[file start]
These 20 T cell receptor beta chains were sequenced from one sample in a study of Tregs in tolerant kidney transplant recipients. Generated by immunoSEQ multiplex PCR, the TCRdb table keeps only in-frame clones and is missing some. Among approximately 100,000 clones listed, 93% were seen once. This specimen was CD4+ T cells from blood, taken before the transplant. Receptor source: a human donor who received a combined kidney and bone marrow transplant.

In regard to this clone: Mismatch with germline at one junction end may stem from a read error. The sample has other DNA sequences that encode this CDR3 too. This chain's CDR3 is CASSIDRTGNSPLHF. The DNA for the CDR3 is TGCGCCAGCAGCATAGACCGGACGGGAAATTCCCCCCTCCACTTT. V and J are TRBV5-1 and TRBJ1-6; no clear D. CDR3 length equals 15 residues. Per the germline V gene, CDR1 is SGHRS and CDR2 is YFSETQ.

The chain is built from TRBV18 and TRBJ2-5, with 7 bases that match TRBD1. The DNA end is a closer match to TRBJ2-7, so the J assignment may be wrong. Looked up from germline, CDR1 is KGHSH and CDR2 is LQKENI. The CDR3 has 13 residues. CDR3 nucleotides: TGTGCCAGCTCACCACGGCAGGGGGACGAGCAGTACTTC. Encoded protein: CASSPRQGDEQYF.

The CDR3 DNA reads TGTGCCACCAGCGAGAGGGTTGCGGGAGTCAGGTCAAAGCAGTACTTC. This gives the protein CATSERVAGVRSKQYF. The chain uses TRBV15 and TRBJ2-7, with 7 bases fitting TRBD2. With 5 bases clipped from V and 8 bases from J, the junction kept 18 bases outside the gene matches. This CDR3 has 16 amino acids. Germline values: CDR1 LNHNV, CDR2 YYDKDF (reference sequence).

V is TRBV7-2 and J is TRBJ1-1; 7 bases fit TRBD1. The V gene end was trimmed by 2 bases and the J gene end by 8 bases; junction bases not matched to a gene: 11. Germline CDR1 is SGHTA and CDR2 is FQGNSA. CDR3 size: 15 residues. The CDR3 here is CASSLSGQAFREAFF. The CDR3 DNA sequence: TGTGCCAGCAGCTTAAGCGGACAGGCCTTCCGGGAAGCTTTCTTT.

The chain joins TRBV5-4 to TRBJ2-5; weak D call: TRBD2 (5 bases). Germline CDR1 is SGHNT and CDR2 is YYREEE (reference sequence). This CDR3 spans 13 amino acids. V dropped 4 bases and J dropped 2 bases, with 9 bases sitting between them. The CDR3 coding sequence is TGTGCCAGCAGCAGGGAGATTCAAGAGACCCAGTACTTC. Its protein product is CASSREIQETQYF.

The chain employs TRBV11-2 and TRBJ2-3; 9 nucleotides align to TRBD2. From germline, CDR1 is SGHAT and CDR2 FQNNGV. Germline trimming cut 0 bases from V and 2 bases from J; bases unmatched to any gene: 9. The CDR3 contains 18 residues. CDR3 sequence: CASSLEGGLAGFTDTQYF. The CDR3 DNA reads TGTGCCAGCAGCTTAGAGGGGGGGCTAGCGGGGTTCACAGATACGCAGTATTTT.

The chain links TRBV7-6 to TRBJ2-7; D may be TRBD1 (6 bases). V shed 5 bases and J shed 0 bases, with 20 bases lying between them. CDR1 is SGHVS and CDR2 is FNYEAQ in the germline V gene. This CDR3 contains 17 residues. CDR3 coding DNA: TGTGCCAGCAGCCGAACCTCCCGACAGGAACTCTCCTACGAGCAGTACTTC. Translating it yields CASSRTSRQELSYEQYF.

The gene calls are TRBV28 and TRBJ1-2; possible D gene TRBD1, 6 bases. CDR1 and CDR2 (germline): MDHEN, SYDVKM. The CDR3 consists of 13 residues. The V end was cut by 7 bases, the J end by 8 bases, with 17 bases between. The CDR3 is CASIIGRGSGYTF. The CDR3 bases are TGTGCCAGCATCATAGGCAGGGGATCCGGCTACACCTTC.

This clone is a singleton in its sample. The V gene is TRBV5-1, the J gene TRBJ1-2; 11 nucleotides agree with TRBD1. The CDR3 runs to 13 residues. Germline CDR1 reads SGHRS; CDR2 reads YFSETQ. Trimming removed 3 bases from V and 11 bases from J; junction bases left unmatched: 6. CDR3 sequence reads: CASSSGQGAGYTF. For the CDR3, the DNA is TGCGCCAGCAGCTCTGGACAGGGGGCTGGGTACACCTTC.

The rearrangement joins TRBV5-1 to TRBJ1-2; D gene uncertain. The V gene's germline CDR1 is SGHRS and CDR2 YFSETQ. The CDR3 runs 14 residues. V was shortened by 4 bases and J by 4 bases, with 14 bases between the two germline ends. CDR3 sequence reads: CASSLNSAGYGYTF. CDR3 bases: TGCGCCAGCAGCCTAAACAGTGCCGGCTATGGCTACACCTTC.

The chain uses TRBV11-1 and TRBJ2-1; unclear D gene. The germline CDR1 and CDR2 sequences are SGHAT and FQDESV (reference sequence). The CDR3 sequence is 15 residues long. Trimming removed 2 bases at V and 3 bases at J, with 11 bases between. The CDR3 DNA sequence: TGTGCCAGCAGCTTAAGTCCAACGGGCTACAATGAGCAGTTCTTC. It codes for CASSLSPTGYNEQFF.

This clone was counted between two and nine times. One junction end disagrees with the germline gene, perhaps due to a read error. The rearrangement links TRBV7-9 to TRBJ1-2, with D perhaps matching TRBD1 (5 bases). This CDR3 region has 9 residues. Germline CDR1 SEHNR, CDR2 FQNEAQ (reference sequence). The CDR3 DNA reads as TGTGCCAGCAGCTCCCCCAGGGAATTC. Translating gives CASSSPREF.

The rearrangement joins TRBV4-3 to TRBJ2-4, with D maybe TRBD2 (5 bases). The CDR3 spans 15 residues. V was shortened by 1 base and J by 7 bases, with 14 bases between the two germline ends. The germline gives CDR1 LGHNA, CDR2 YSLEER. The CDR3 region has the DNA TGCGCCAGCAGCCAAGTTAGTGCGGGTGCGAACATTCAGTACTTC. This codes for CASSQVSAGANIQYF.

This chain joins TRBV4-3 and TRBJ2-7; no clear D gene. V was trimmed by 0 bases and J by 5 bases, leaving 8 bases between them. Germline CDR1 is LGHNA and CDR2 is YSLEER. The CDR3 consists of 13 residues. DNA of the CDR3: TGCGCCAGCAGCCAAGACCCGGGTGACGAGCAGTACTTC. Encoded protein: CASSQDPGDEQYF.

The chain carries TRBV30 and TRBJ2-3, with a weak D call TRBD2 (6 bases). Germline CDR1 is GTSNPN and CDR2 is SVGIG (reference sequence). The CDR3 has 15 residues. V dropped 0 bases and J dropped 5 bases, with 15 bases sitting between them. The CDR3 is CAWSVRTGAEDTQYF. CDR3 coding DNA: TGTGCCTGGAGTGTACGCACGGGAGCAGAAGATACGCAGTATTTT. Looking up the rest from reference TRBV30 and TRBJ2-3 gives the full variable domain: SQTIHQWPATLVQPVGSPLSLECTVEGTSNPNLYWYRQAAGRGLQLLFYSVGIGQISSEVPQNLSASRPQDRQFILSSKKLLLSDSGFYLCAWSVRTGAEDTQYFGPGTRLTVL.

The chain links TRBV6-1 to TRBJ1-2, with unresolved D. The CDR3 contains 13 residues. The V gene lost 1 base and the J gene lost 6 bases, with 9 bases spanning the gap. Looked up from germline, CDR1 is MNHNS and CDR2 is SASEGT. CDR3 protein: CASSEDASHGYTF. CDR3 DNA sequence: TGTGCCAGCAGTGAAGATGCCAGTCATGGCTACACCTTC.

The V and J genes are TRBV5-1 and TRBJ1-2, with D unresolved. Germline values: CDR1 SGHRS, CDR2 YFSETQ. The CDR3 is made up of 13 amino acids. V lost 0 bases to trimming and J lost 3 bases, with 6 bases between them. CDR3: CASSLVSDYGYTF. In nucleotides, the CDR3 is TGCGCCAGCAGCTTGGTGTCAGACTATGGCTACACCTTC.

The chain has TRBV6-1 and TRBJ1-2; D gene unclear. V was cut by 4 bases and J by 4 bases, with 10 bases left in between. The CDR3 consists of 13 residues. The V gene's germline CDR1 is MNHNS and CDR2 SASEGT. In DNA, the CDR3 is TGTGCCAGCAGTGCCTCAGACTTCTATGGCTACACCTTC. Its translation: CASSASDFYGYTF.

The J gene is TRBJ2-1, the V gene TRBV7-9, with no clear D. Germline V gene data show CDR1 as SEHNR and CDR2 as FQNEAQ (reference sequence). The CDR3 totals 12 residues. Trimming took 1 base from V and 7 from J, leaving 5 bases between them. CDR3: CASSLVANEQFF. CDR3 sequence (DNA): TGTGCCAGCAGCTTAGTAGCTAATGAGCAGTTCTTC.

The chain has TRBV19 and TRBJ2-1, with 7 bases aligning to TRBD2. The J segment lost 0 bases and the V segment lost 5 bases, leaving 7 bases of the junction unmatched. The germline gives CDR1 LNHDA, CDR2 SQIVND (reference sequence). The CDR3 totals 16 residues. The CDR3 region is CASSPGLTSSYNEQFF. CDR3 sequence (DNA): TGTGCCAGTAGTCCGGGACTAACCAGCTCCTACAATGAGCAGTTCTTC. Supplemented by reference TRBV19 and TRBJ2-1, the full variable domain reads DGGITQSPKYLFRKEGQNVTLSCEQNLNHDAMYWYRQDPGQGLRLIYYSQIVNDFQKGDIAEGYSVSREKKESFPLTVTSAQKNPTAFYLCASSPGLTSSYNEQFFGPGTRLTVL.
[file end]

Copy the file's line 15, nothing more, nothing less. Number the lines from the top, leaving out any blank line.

This chain joins TRBV4-3 and TRBJ2-7; no clear D gene. V was trimmed by 0 bases and J by 5 bases, leaving 8 bases between them. Germline CDR1 is LGHNA and CDR2 is YSLEER. The CDR3 consists of 13 residues. DNA of the CDR3: TGCGCCAGCAGCCAAGACCCGGGTGACGAGCAGTACTTC. Encoded protein: CASSQDPGDEQYF.